At 9:38 AM -0500 29/6/00, Jon Gardner wrote:
>>  This seems to be curing the symptom, not the route cause of the
>>  problem. Why are they trying to dial out, there must be a reason?
>>  This is not normal Mac behaviour, WiNT maybe, but not Mac. Find out
>>  what is causing them to attempt the connection.
>On the contrary; it is absolutely normal behavior for any computer that uses
>TCP/IP services as part of the core OS. The majority of new Macs being sold
>are being connected to the Internet, and Apple has taken full advantage of
>this fact in the feature set of the Mac OS. If the Mac is set to use a
>network time server, check for software updates, or do any of a myriad of
>other built-in Internet-based activities, then it will try to establish a
>connection. That's exactly why the Remote Access setup has the option to
>force a manual connection.

Yes, but that's not what I meant. You have actually told the OS (or 
its components) to do something that requires a connection. If you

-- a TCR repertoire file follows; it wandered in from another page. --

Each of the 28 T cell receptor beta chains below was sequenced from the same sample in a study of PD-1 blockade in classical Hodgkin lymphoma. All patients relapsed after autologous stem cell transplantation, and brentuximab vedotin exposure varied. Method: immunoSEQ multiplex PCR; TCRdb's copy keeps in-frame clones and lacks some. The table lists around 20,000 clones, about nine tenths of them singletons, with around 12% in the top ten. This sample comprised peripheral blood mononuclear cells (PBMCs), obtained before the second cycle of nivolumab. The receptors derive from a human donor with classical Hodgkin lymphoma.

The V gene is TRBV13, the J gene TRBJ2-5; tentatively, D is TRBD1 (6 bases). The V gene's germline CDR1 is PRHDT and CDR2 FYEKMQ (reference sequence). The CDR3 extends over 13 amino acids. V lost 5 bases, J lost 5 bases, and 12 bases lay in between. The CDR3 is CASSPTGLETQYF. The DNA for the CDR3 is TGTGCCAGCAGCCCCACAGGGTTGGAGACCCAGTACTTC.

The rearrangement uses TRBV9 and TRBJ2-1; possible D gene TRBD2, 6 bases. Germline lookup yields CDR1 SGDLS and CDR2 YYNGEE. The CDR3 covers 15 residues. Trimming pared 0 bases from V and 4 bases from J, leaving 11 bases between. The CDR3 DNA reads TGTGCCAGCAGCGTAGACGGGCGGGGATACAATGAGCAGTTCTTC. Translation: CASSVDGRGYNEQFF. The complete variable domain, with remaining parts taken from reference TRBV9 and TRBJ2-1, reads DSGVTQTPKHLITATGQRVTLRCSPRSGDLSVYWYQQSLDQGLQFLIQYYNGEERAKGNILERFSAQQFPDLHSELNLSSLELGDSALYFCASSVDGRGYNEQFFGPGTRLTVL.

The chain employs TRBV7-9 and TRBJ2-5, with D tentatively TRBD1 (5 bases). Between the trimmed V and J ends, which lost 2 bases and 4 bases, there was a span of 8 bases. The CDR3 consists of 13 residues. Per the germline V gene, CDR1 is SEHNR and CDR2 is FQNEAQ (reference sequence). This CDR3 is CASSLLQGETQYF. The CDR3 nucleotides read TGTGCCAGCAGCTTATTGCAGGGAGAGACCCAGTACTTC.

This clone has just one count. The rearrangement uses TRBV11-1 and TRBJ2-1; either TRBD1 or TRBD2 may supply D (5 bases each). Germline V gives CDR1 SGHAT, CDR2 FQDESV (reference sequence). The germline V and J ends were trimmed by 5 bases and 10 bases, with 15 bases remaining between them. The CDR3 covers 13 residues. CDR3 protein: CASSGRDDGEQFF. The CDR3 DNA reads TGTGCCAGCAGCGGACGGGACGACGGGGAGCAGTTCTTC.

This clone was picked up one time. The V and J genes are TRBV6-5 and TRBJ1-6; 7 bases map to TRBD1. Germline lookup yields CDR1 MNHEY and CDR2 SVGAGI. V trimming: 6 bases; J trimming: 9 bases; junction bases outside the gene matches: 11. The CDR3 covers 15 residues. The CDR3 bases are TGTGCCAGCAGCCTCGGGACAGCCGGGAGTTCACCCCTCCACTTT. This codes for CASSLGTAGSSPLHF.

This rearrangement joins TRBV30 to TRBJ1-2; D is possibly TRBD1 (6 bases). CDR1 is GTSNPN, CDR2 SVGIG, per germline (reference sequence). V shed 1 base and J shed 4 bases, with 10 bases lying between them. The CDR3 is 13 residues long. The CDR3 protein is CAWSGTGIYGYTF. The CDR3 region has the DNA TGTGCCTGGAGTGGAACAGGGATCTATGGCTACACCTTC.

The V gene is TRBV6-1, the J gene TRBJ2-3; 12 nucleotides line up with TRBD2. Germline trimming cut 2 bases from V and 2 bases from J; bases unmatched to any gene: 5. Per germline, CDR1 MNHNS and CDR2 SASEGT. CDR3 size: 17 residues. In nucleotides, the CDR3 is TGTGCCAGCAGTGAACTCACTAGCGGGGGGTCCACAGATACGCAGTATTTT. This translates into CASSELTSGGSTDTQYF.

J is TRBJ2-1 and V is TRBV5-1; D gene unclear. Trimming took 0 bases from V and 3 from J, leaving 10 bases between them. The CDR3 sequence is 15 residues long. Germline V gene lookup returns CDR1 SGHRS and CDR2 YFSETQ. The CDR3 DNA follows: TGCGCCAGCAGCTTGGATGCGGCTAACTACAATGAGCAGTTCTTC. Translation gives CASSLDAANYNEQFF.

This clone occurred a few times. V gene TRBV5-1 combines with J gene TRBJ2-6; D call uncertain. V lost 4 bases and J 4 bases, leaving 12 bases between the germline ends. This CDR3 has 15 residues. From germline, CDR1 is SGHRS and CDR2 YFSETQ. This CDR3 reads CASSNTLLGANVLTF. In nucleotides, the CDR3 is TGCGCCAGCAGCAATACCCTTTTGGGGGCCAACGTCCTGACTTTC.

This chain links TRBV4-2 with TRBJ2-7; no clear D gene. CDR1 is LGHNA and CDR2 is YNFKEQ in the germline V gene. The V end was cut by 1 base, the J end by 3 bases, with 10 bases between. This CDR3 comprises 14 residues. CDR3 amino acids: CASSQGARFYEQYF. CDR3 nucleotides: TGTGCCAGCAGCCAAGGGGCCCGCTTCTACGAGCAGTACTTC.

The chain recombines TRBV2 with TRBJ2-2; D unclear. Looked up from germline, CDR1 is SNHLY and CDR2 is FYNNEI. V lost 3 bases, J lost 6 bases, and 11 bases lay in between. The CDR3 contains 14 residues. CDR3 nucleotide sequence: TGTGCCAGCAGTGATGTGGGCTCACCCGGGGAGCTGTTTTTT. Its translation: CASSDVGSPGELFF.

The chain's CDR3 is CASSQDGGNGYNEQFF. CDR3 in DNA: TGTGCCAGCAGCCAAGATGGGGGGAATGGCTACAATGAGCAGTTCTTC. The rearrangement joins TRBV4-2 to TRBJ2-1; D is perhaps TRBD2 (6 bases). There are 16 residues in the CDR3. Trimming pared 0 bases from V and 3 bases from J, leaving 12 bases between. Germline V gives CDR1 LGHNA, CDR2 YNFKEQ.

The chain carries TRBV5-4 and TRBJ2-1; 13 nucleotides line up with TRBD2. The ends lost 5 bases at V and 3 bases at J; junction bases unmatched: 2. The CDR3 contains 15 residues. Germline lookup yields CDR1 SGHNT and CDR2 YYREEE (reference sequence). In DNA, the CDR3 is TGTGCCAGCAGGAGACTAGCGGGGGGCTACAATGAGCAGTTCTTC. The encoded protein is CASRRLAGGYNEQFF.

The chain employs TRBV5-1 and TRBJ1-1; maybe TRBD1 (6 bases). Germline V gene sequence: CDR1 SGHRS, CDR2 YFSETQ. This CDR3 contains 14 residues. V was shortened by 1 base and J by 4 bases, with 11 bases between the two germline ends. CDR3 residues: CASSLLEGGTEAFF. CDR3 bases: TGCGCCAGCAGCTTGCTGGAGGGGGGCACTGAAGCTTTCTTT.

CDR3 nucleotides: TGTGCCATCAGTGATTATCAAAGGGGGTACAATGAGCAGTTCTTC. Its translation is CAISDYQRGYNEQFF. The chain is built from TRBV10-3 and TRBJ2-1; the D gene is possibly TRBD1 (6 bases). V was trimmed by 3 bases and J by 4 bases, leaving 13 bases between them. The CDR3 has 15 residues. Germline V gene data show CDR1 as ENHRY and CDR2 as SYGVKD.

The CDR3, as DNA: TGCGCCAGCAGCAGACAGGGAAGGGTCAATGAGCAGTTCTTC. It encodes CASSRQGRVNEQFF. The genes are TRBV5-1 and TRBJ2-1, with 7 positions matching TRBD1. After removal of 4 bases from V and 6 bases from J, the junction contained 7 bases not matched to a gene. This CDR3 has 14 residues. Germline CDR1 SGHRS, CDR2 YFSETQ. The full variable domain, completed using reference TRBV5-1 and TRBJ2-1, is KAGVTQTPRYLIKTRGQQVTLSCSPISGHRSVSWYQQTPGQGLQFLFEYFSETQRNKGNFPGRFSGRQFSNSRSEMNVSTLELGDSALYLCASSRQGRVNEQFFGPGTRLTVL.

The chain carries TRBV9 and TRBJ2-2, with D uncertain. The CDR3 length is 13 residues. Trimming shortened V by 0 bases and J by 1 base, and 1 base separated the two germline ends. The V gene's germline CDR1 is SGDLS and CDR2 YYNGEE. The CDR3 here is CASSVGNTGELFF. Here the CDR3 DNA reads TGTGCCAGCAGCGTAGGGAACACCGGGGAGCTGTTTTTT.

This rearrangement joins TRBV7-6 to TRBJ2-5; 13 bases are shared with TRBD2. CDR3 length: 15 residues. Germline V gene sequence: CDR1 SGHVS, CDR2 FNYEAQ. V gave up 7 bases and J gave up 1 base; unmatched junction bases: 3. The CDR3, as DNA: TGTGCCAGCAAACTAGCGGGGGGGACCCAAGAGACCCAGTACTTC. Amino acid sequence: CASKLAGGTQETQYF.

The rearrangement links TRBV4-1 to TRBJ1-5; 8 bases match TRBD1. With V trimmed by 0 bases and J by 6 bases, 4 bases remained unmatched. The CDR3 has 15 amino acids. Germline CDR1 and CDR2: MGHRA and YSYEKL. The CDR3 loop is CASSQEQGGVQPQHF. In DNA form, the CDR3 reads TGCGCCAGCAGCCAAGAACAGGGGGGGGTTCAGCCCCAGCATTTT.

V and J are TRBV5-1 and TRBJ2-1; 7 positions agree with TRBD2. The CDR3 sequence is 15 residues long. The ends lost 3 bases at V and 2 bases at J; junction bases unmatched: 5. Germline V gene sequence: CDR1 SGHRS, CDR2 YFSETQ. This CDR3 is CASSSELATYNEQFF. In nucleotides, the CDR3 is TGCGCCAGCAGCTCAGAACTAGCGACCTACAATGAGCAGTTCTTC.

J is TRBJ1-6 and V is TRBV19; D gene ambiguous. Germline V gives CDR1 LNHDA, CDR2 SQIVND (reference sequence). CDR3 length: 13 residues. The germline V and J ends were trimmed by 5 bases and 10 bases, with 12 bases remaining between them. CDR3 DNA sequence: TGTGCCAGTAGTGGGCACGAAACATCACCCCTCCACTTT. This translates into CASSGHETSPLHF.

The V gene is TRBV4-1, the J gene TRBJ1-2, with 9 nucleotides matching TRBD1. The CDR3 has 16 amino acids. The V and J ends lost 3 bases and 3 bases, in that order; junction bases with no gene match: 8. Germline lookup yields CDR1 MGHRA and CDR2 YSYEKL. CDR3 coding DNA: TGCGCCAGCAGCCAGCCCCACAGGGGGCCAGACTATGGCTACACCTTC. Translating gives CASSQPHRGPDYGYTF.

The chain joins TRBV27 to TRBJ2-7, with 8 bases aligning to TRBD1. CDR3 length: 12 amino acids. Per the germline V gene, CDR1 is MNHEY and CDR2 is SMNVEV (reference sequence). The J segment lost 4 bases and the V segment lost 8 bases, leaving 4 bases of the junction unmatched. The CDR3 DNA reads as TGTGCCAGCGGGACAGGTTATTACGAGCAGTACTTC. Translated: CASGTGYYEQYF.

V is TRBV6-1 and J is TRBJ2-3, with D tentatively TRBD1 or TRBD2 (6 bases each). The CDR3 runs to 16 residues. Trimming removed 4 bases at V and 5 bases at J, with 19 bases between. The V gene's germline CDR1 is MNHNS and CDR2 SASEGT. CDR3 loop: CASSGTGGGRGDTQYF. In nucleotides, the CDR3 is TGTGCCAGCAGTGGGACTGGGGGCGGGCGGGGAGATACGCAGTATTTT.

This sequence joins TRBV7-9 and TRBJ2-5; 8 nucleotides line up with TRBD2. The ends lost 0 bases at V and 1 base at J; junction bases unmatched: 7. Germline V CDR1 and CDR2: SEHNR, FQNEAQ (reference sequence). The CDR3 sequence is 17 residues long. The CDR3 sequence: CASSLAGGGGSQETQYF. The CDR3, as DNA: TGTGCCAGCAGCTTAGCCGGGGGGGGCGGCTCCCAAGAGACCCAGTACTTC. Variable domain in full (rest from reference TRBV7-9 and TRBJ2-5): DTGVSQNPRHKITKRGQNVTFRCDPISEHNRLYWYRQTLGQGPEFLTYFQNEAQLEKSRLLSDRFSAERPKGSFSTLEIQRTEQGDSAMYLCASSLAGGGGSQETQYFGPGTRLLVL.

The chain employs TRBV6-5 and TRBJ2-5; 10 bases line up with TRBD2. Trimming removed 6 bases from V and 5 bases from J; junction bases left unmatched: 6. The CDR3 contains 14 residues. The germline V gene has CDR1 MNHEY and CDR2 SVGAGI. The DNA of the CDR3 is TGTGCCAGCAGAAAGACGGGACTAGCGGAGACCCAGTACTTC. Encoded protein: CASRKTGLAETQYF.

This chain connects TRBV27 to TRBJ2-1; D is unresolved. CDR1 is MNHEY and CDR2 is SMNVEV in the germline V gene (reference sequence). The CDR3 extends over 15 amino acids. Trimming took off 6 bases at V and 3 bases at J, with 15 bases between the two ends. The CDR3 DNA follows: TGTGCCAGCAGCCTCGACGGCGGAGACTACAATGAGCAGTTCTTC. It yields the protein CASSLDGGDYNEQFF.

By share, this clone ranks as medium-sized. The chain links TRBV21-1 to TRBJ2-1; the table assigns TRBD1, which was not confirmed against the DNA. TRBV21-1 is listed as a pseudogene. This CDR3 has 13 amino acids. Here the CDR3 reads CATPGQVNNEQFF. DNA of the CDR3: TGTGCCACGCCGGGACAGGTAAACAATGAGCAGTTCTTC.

don't ask it to do those things it will not connect. My Macs do NOT 
connect except when I know something is asking for the connection. 
They NEVER connect all by themselves for no reason. WiNT on the other 
hand has a reputation for making spurious connections when no 
application is asking for one.

If you turn off the 'connect when needed' function, the user has to 
connect just to let the Mac set its clock (as in your example). If 
you don't want the user to have to do this, stop the Mac from trying 
to set the time from the Internet, rather than make the user do 
manual connections just to avoid this.

Anyway, these PowerBooks can be set up so that they do not keep 
connecting as seems to be the problem, yet will connect when needed 
without the user having to start the connection process. Making the 
user do extra work because the Mac is not well set up is not ideal 


Ken  G i l l e t t

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